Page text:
The Greens were a very close family, and each had a distinctive role and personality. Lurie was one of those people who was old from the time I can remember. She didn’t age; she was just old. And her health was never that good, so she stayed in the house most of the time. We would speak, but we never really talked. She was clearly the matriarch, though, and all three children centered their lives around her. When she died, they were quite lost. They made sure that she had a nice casket and even sent her away with her cane and snuff box tucked lovingly next to her.
Delie was a large woman who always wore a dress, and she was definitely the homemaker in the family. Still, she was one strong woman and could match any man’s work. She did the cooking and the laundry and any cleaning that was done. One of her household duties was making lye soap. We used store bought soap, so I was amazed by the process of making homemade soap. I don’t remember exactly how it was done, but I do remember it involved wood ashes, lard, water, and a large cast iron kettle hanging over an open fire. That whole process was pure magic to me!
Roby was a soft-spoken and shy man. Even though he was the only man living with these three women, he always seemed quite uncomfortable talking to the women in my family. He was on the smaller side for a man, but he made up for it with strength and work ethic. He was responsible for most of the routine outside work and chores. He would feed the animals, bring in firewood, and milk the cows. Roby was a good man who took good care of his sisters and mother.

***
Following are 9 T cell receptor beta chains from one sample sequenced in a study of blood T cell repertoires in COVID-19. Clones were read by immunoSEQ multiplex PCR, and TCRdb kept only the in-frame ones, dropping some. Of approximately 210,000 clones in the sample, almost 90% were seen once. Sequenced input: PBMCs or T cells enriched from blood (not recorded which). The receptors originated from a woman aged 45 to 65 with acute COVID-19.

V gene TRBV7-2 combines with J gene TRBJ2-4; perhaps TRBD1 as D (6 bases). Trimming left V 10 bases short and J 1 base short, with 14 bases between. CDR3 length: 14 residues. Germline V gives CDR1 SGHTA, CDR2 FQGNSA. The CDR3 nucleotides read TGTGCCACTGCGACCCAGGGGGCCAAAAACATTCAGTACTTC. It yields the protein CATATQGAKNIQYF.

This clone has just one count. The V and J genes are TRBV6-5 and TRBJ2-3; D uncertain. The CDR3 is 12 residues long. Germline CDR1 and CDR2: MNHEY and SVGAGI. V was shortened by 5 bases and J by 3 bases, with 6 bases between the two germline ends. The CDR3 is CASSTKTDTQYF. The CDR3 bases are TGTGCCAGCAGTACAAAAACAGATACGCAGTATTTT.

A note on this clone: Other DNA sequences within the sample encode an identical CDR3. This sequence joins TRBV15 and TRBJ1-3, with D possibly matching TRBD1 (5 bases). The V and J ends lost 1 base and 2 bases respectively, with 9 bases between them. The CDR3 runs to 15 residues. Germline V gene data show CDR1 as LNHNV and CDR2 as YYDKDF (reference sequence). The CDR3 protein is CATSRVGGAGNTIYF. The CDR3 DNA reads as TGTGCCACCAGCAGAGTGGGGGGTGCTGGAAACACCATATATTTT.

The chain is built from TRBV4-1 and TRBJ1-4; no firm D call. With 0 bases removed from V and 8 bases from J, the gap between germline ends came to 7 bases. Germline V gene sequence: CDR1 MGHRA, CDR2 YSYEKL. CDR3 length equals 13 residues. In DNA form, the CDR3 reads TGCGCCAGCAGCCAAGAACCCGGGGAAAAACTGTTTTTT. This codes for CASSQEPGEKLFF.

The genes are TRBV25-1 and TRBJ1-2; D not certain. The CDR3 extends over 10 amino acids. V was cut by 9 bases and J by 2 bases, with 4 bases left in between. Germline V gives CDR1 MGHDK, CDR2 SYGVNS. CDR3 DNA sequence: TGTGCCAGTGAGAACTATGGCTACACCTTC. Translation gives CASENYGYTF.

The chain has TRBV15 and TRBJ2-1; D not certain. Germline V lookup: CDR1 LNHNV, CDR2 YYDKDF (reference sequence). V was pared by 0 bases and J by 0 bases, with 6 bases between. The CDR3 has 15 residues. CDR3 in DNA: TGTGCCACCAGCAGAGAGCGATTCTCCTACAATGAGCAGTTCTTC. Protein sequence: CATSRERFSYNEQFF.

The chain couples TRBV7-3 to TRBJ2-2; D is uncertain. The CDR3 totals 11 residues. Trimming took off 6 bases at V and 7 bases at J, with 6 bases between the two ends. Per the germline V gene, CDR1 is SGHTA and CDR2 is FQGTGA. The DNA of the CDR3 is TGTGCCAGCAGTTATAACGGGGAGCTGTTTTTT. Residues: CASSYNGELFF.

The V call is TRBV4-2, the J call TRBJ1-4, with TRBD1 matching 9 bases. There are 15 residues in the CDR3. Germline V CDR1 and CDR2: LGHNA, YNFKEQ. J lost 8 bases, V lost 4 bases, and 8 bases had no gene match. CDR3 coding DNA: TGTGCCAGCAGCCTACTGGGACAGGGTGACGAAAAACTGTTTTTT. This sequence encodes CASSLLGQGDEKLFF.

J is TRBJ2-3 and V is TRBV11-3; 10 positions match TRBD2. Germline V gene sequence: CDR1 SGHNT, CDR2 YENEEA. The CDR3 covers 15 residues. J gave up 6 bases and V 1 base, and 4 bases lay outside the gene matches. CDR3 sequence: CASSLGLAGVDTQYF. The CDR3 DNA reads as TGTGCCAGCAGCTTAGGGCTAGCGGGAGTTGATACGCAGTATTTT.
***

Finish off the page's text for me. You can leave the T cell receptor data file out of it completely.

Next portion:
That brings me to Maybelle, who was the character of the family. While Delie always wore a dress, Maybelle never wore a dress. Maybelle always wore overalls and a billed cap. She helped in the fields, but work didn’t always come naturally for Maybelle. I think this was so because as a high functioning mentally challenged individual, Maybelle loved to talk. It didn’t matter who showed up at the house, Maybelle was always the first one out to greet the visitor. And greeting wasn’t just a verbal welcome. Greeting for Maybelle always included an arm slung across your shoulders and a “Howdy” blurted out right in your face. Maybelle didn’t recognize the concept of personal space, and she would stand with you like this for as long as you could comfortably maintain the connection with her. She would talk about anything and everything and would always end her topic of conversation with a hardy, “Ain’t ‘at right? Ain’t ‘at right?” again right into your face. Maybelle was indeed the most colorful of them all.
I am thankful to have known the Greens for a variety of reasons, but perhaps the most important one is this. At an early age, these folks taught me tolerance for those whose lives were different from mine. From them, I discovered that love of family and friends is pretty much universal, and I learned that it doesn’t take much money to survive in this world. I watched their ingenuity and dignity in meeting the challenges of life, and I knew that I would be all right should I ever need to call on the same creativity. This family is forever etched in my mind, and I miss them.
**These are my recollections as a child of Appalachia, and as such, are subject the the normal shortcomings of memory.
**Names may have been changed to protect the privacy of the subjects of my writing and/or their families.